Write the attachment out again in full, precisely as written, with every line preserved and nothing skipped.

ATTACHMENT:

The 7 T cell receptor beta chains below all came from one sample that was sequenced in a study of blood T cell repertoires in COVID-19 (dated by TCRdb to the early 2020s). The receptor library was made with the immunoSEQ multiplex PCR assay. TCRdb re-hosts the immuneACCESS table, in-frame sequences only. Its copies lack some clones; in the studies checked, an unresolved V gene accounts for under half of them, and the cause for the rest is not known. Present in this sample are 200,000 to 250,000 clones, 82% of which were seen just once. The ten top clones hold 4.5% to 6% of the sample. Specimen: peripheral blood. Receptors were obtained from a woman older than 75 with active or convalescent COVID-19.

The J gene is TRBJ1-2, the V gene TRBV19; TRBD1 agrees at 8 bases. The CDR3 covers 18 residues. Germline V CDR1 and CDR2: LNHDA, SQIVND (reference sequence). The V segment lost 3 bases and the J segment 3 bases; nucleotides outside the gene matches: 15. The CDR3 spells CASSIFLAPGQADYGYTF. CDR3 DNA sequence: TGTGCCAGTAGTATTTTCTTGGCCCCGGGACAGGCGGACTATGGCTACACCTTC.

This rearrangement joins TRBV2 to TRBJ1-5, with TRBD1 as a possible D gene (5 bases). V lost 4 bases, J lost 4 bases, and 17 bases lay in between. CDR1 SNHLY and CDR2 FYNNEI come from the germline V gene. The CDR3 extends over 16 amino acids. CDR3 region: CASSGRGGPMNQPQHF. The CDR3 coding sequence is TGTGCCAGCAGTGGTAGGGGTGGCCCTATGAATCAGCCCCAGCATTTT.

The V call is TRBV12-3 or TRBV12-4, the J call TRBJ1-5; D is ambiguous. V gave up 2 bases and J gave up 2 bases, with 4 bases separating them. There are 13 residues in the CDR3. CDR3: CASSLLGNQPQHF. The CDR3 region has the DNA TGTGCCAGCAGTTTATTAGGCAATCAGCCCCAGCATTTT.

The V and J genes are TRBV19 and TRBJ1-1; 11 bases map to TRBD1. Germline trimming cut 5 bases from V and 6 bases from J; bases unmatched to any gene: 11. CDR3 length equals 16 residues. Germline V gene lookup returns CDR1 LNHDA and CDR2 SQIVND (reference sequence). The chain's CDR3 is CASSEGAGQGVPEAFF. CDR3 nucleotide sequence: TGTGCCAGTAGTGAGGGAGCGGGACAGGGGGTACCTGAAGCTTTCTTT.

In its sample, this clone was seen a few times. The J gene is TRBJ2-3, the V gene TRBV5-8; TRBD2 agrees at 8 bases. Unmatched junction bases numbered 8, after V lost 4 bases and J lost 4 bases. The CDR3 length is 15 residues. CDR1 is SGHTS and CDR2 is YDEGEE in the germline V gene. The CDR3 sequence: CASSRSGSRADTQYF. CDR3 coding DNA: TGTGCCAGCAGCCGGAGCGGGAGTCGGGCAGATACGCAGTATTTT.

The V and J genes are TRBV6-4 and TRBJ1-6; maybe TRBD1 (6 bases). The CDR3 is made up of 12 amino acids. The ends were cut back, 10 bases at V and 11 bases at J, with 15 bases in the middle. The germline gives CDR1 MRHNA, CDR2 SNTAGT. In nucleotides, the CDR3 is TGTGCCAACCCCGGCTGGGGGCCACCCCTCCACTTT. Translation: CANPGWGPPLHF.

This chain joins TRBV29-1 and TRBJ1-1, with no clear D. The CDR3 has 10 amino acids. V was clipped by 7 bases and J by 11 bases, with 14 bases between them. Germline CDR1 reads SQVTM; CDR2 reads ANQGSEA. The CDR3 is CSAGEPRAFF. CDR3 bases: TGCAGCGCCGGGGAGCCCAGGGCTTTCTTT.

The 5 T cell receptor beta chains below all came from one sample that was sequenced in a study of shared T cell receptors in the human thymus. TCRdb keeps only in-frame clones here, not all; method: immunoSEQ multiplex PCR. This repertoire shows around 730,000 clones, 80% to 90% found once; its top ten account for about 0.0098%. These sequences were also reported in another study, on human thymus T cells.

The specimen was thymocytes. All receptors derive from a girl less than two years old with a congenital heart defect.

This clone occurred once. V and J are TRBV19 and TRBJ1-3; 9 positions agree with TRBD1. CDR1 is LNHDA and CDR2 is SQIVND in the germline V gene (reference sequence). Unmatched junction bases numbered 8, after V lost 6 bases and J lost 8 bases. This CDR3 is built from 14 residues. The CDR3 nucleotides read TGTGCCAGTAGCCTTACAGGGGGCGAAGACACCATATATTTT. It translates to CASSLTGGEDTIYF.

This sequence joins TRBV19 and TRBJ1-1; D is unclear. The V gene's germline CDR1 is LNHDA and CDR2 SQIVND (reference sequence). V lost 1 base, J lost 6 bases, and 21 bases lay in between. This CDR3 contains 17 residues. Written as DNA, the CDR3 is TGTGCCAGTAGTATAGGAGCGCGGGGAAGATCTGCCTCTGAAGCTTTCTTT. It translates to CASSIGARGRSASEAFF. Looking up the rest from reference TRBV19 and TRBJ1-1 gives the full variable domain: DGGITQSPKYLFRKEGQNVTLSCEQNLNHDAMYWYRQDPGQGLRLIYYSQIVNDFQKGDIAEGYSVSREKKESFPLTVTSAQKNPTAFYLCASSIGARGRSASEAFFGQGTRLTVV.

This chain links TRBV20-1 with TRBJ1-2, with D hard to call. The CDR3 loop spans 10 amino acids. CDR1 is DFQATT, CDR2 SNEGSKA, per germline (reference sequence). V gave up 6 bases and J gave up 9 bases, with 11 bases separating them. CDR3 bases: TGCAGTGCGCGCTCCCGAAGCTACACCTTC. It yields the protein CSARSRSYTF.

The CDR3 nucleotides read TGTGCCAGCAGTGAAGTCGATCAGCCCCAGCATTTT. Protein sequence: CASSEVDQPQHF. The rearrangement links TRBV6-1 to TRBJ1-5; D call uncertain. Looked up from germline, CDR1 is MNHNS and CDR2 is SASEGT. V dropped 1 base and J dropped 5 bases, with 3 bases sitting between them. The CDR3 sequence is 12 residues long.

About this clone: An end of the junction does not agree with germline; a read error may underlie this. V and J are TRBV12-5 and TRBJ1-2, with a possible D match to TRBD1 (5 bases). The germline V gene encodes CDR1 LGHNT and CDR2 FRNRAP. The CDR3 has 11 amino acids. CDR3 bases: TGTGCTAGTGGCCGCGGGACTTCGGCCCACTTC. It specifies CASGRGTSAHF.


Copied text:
The 7 T cell receptor beta chains below all came from one sample that was sequenced in a study of blood T cell repertoires in COVID-19 (dated by TCRdb to the early 2020s). The receptor library was made with the immunoSEQ multiplex PCR assay. TCRdb re-hosts the immuneACCESS table, in-frame sequences only. Its copies lack some clones; in the studies checked, an unresolved V gene accounts for under half of them, and the cause for the rest is not known. Present in this sample are 200,000 to 250,000 clones, 82% of which were seen just once. The ten top clones hold 4.5% to 6% of the sample. Specimen: peripheral blood. Receptors were obtained from a woman older than 75 with active or convalescent COVID-19.

The J gene is TRBJ1-2, the V gene TRBV19; TRBD1 agrees at 8 bases. The CDR3 covers 18 residues. Germline V CDR1 and CDR2: LNHDA, SQIVND (reference sequence). The V segment lost 3 bases and the J segment 3 bases; nucleotides outside the gene matches: 15. The CDR3 spells CASSIFLAPGQADYGYTF. CDR3 DNA sequence: TGTGCCAGTAGTATTTTCTTGGCCCCGGGACAGGCGGACTATGGCTACACCTTC.

This rearrangement joins TRBV2 to TRBJ1-5, with TRBD1 as a possible D gene (5 bases). V lost 4 bases, J lost 4 bases, and 17 bases lay in between. CDR1 SNHLY and CDR2 FYNNEI come from the germline V gene. The CDR3 extends over 16 amino acids. CDR3 region: CASSGRGGPMNQPQHF. The CDR3 coding sequence is TGTGCCAGCAGTGGTAGGGGTGGCCCTATGAATCAGCCCCAGCATTTT.

The V call is TRBV12-3 or TRBV12-4, the J call TRBJ1-5; D is ambiguous. V gave up 2 bases and J gave up 2 bases, with 4 bases separating them. There are 13 residues in the CDR3. CDR3: CASSLLGNQPQHF. The CDR3 region has the DNA TGTGCCAGCAGTTTATTAGGCAATCAGCCCCAGCATTTT.

The V and J genes are TRBV19 and TRBJ1-1; 11 bases map to TRBD1. Germline trimming cut 5 bases from V and 6 bases from J; bases unmatched to any gene: 11. CDR3 length equals 16 residues. Germline V gene lookup returns CDR1 LNHDA and CDR2 SQIVND (reference sequence). The chain's CDR3 is CASSEGAGQGVPEAFF. CDR3 nucleotide sequence: TGTGCCAGTAGTGAGGGAGCGGGACAGGGGGTACCTGAAGCTTTCTTT.

In its sample, this clone was seen a few times. The J gene is TRBJ2-3, the V gene TRBV5-8; TRBD2 agrees at 8 bases. Unmatched junction bases numbered 8, after V lost 4 bases and J lost 4 bases. The CDR3 length is 15 residues. CDR1 is SGHTS and CDR2 is YDEGEE in the germline V gene. The CDR3 sequence: CASSRSGSRADTQYF. CDR3 coding DNA: TGTGCCAGCAGCCGGAGCGGGAGTCGGGCAGATACGCAGTATTTT.

The V and J genes are TRBV6-4 and TRBJ1-6; maybe TRBD1 (6 bases). The CDR3 is made up of 12 amino acids. The ends were cut back, 10 bases at V and 11 bases at J, with 15 bases in the middle. The germline gives CDR1 MRHNA, CDR2 SNTAGT. In nucleotides, the CDR3 is TGTGCCAACCCCGGCTGGGGGCCACCCCTCCACTTT. Translation: CANPGWGPPLHF.

This chain joins TRBV29-1 and TRBJ1-1, with no clear D. The CDR3 has 10 amino acids. V was clipped by 7 bases and J by 11 bases, with 14 bases between them. Germline CDR1 reads SQVTM; CDR2 reads ANQGSEA. The CDR3 is CSAGEPRAFF. CDR3 bases: TGCAGCGCCGGGGAGCCCAGGGCTTTCTTT.

The 5 T cell receptor beta chains below all came from one sample that was sequenced in a study of shared T cell receptors in the human thymus. TCRdb keeps only in-frame clones here, not all; method: immunoSEQ multiplex PCR. This repertoire shows around 730,000 clones, 80% to 90% found once; its top ten account for about 0.0098%. These sequences were also reported in another study, on human thymus T cells.

The specimen was thymocytes. All receptors derive from a girl less than two years old with a congenital heart defect.

This clone occurred once. V and J are TRBV19 and TRBJ1-3; 9 positions agree with TRBD1. CDR1 is LNHDA and CDR2 is SQIVND in the germline V gene (reference sequence). Unmatched junction bases numbered 8, after V lost 6 bases and J lost 8 bases. This CDR3 is built from 14 residues. The CDR3 nucleotides read TGTGCCAGTAGCCTTACAGGGGGCGAAGACACCATATATTTT. It translates to CASSLTGGEDTIYF.

This sequence joins TRBV19 and TRBJ1-1; D is unclear. The V gene's germline CDR1 is LNHDA and CDR2 SQIVND (reference sequence). V lost 1 base, J lost 6 bases, and 21 bases lay in between. This CDR3 contains 17 residues. Written as DNA, the CDR3 is TGTGCCAGTAGTATAGGAGCGCGGGGAAGATCTGCCTCTGAAGCTTTCTTT. It translates to CASSIGARGRSASEAFF. Looking up the rest from reference TRBV19 and TRBJ1-1 gives the full variable domain: DGGITQSPKYLFRKEGQNVTLSCEQNLNHDAMYWYRQDPGQGLRLIYYSQIVNDFQKGDIAEGYSVSREKKESFPLTVTSAQKNPTAFYLCASSIGARGRSASEAFFGQGTRLTVV.

This chain links TRBV20-1 with TRBJ1-2, with D hard to call. The CDR3 loop spans 10 amino acids. CDR1 is DFQATT, CDR2 SNEGSKA, per germline (reference sequence). V gave up 6 bases and J gave up 9 bases, with 11 bases separating them. CDR3 bases: TGCAGTGCGCGCTCCCGAAGCTACACCTTC. It yields the protein CSARSRSYTF.

The CDR3 nucleotides read TGTGCCAGCAGTGAAGTCGATCAGCCCCAGCATTTT. Protein sequence: CASSEVDQPQHF. The rearrangement links TRBV6-1 to TRBJ1-5; D call uncertain. Looked up from germline, CDR1 is MNHNS and CDR2 is SASEGT. V dropped 1 base and J dropped 5 bases, with 3 bases sitting between them. The CDR3 sequence is 12 residues long.

About this clone: An end of the junction does not agree with germline; a read error may underlie this. V and J are TRBV12-5 and TRBJ1-2, with a possible D match to TRBD1 (5 bases). The germline V gene encodes CDR1 LGHNT and CDR2 FRNRAP. The CDR3 has 11 amino acids. CDR3 bases: TGTGCTAGTGGCCGCGGGACTTCGGCCCACTTC. It specifies CASGRGTSAHF.